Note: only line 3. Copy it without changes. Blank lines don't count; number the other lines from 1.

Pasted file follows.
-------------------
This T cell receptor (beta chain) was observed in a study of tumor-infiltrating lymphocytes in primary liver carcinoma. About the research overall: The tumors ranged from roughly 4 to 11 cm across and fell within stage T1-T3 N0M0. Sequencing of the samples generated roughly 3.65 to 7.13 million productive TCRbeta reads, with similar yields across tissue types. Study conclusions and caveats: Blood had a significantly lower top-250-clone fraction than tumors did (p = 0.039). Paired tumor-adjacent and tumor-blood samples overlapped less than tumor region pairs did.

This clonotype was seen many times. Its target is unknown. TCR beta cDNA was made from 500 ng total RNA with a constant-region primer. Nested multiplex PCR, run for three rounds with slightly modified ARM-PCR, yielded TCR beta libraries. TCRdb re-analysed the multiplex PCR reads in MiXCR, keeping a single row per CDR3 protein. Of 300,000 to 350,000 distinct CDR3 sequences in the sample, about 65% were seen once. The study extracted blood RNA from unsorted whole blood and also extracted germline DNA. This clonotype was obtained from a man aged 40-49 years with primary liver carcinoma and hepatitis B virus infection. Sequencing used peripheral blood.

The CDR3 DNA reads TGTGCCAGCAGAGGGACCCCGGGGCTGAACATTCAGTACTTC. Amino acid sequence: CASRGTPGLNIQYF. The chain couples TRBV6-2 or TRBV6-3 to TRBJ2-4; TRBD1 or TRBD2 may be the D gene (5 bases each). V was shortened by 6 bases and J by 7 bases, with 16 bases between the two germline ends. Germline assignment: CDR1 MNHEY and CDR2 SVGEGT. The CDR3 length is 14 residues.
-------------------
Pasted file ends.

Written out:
The CDR3 DNA reads TGTGCCAGCAGAGGGACCCCGGGGCTGAACATTCAGTACTTC. Amino acid sequence: CASRGTPGLNIQYF. The chain couples TRBV6-2 or TRBV6-3 to TRBJ2-4; TRBD1 or TRBD2 may be the D gene (5 bases each). V was shortened by 6 bases and J by 7 bases, with 16 bases between the two germline ends. Germline assignment: CDR1 MNHEY and CDR2 SVGEGT. The CDR3 length is 14 residues.